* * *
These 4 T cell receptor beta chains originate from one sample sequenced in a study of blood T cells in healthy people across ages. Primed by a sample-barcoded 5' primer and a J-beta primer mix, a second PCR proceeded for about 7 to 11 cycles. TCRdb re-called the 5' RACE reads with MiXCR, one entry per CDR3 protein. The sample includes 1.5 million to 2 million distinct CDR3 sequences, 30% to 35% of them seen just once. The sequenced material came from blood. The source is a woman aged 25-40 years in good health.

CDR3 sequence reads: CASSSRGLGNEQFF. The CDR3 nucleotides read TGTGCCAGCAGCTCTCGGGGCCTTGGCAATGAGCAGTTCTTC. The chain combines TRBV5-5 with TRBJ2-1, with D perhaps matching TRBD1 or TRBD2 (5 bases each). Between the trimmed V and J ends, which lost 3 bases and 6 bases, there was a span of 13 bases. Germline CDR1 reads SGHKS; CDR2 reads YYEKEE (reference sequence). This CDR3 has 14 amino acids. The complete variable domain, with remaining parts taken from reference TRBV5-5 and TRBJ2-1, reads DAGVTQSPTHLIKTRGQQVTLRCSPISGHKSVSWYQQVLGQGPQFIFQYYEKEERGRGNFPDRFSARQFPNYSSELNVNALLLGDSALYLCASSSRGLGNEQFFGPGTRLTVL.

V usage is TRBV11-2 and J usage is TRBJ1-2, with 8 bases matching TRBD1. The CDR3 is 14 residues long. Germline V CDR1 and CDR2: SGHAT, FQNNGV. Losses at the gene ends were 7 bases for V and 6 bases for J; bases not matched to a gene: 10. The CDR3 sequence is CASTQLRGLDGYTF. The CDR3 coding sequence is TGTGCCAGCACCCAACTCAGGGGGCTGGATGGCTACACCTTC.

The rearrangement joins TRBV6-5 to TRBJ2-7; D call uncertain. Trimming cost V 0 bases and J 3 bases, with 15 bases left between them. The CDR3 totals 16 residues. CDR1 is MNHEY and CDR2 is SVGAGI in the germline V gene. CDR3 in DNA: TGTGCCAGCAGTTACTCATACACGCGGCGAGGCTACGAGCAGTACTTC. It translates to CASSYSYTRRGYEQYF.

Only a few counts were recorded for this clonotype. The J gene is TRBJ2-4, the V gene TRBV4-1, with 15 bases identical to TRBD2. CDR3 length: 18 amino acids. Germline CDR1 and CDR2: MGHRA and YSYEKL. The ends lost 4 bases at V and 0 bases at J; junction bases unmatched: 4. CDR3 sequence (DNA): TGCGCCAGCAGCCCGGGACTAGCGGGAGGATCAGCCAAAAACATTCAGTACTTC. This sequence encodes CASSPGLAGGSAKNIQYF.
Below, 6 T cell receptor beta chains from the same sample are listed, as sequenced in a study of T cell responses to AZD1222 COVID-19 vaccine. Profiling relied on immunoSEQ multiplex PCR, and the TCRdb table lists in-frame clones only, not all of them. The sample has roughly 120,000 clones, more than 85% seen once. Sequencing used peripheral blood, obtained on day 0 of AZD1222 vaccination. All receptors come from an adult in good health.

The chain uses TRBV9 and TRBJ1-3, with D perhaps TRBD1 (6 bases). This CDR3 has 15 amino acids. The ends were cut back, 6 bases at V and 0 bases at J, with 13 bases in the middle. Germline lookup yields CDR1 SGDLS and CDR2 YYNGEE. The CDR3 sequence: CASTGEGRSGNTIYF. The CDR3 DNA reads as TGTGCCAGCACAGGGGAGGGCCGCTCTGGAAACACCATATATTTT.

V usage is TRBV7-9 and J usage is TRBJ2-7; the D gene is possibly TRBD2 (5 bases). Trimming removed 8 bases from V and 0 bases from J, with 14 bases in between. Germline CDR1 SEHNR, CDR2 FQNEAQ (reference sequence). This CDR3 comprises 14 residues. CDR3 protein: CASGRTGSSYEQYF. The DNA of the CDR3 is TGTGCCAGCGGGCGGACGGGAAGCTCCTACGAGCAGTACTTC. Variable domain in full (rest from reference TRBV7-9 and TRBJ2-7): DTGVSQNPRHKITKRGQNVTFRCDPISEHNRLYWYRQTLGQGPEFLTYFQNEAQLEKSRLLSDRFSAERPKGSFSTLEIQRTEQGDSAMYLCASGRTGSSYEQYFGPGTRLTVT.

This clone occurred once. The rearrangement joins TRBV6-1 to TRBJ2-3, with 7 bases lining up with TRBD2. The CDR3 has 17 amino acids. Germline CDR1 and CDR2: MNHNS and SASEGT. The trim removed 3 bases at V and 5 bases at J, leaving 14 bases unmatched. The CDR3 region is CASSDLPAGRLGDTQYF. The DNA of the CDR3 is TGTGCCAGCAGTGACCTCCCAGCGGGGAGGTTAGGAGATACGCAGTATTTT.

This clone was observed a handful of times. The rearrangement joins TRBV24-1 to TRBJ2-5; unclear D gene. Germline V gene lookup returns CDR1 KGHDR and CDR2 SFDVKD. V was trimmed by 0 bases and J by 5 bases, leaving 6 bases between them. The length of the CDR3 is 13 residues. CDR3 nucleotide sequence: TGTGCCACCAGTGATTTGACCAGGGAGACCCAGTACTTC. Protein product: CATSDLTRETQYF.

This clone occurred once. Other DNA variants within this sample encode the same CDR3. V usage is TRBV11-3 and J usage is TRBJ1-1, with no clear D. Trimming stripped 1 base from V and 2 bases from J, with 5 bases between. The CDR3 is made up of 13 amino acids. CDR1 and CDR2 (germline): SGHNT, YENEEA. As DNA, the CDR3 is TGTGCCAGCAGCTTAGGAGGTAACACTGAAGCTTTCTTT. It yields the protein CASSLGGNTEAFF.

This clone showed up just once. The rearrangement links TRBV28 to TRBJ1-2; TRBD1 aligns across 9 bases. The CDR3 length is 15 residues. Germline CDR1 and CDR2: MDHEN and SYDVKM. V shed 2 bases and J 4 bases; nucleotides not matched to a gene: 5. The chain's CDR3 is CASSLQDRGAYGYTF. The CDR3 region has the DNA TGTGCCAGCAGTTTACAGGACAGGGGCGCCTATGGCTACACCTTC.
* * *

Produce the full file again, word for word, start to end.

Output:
These 4 T cell receptor beta chains originate from one sample sequenced in a study of blood T cells in healthy people across ages. Primed by a sample-barcoded 5' primer and a J-beta primer mix, a second PCR proceeded for about 7 to 11 cycles. TCRdb re-called the 5' RACE reads with MiXCR, one entry per CDR3 protein. The sample includes 1.5 million to 2 million distinct CDR3 sequences, 30% to 35% of them seen just once. The sequenced material came from blood. The source is a woman aged 25-40 years in good health.

CDR3 sequence reads: CASSSRGLGNEQFF. The CDR3 nucleotides read TGTGCCAGCAGCTCTCGGGGCCTTGGCAATGAGCAGTTCTTC. The chain combines TRBV5-5 with TRBJ2-1, with D perhaps matching TRBD1 or TRBD2 (5 bases each). Between the trimmed V and J ends, which lost 3 bases and 6 bases, there was a span of 13 bases. Germline CDR1 reads SGHKS; CDR2 reads YYEKEE (reference sequence). This CDR3 has 14 amino acids. The complete variable domain, with remaining parts taken from reference TRBV5-5 and TRBJ2-1, reads DAGVTQSPTHLIKTRGQQVTLRCSPISGHKSVSWYQQVLGQGPQFIFQYYEKEERGRGNFPDRFSARQFPNYSSELNVNALLLGDSALYLCASSSRGLGNEQFFGPGTRLTVL.

V usage is TRBV11-2 and J usage is TRBJ1-2, with 8 bases matching TRBD1. The CDR3 is 14 residues long. Germline V CDR1 and CDR2: SGHAT, FQNNGV. Losses at the gene ends were 7 bases for V and 6 bases for J; bases not matched to a gene: 10. The CDR3 sequence is CASTQLRGLDGYTF. The CDR3 coding sequence is TGTGCCAGCACCCAACTCAGGGGGCTGGATGGCTACACCTTC.

The rearrangement joins TRBV6-5 to TRBJ2-7; D call uncertain. Trimming cost V 0 bases and J 3 bases, with 15 bases left between them. The CDR3 totals 16 residues. CDR1 is MNHEY and CDR2 is SVGAGI in the germline V gene. CDR3 in DNA: TGTGCCAGCAGTTACTCATACACGCGGCGAGGCTACGAGCAGTACTTC. It translates to CASSYSYTRRGYEQYF.

Only a few counts were recorded for this clonotype. The J gene is TRBJ2-4, the V gene TRBV4-1, with 15 bases identical to TRBD2. CDR3 length: 18 amino acids. Germline CDR1 and CDR2: MGHRA and YSYEKL. The ends lost 4 bases at V and 0 bases at J; junction bases unmatched: 4. CDR3 sequence (DNA): TGCGCCAGCAGCCCGGGACTAGCGGGAGGATCAGCCAAAAACATTCAGTACTTC. This sequence encodes CASSPGLAGGSAKNIQYF.
Below, 6 T cell receptor beta chains from the same sample are listed, as sequenced in a study of T cell responses to AZD1222 COVID-19 vaccine. Profiling relied on immunoSEQ multiplex PCR, and the TCRdb table lists in-frame clones only, not all of them. The sample has roughly 120,000 clones, more than 85% seen once. Sequencing used peripheral blood, obtained on day 0 of AZD1222 vaccination. All receptors come from an adult in good health.

The chain uses TRBV9 and TRBJ1-3, with D perhaps TRBD1 (6 bases). This CDR3 has 15 amino acids. The ends were cut back, 6 bases at V and 0 bases at J, with 13 bases in the middle. Germline lookup yields CDR1 SGDLS and CDR2 YYNGEE. The CDR3 sequence: CASTGEGRSGNTIYF. The CDR3 DNA reads as TGTGCCAGCACAGGGGAGGGCCGCTCTGGAAACACCATATATTTT.

V usage is TRBV7-9 and J usage is TRBJ2-7; the D gene is possibly TRBD2 (5 bases). Trimming removed 8 bases from V and 0 bases from J, with 14 bases in between. Germline CDR1 SEHNR, CDR2 FQNEAQ (reference sequence). This CDR3 comprises 14 residues. CDR3 protein: CASGRTGSSYEQYF. The DNA of the CDR3 is TGTGCCAGCGGGCGGACGGGAAGCTCCTACGAGCAGTACTTC. Variable domain in full (rest from reference TRBV7-9 and TRBJ2-7): DTGVSQNPRHKITKRGQNVTFRCDPISEHNRLYWYRQTLGQGPEFLTYFQNEAQLEKSRLLSDRFSAERPKGSFSTLEIQRTEQGDSAMYLCASGRTGSSYEQYFGPGTRLTVT.

This clone occurred once. The rearrangement joins TRBV6-1 to TRBJ2-3, with 7 bases lining up with TRBD2. The CDR3 has 17 amino acids. Germline CDR1 and CDR2: MNHNS and SASEGT. The trim removed 3 bases at V and 5 bases at J, leaving 14 bases unmatched. The CDR3 region is CASSDLPAGRLGDTQYF. The DNA of the CDR3 is TGTGCCAGCAGTGACCTCCCAGCGGGGAGGTTAGGAGATACGCAGTATTTT.

This clone was observed a handful of times. The rearrangement joins TRBV24-1 to TRBJ2-5; unclear D gene. Germline V gene lookup returns CDR1 KGHDR and CDR2 SFDVKD. V was trimmed by 0 bases and J by 5 bases, leaving 6 bases between them. The length of the CDR3 is 13 residues. CDR3 nucleotide sequence: TGTGCCACCAGTGATTTGACCAGGGAGACCCAGTACTTC. Protein product: CATSDLTRETQYF.

This clone occurred once. Other DNA variants within this sample encode the same CDR3. V usage is TRBV11-3 and J usage is TRBJ1-1, with no clear D. Trimming stripped 1 base from V and 2 bases from J, with 5 bases between. The CDR3 is made up of 13 amino acids. CDR1 and CDR2 (germline): SGHNT, YENEEA. As DNA, the CDR3 is TGTGCCAGCAGCTTAGGAGGTAACACTGAAGCTTTCTTT. It yields the protein CASSLGGNTEAFF.

This clone showed up just once. The rearrangement links TRBV28 to TRBJ1-2; TRBD1 aligns across 9 bases. The CDR3 length is 15 residues. Germline CDR1 and CDR2: MDHEN and SYDVKM. V shed 2 bases and J 4 bases; nucleotides not matched to a gene: 5. The chain's CDR3 is CASSLQDRGAYGYTF. The CDR3 region has the DNA TGTGCCAGCAGTTTACAGGACAGGGGCGCCTATGGCTACACCTTC.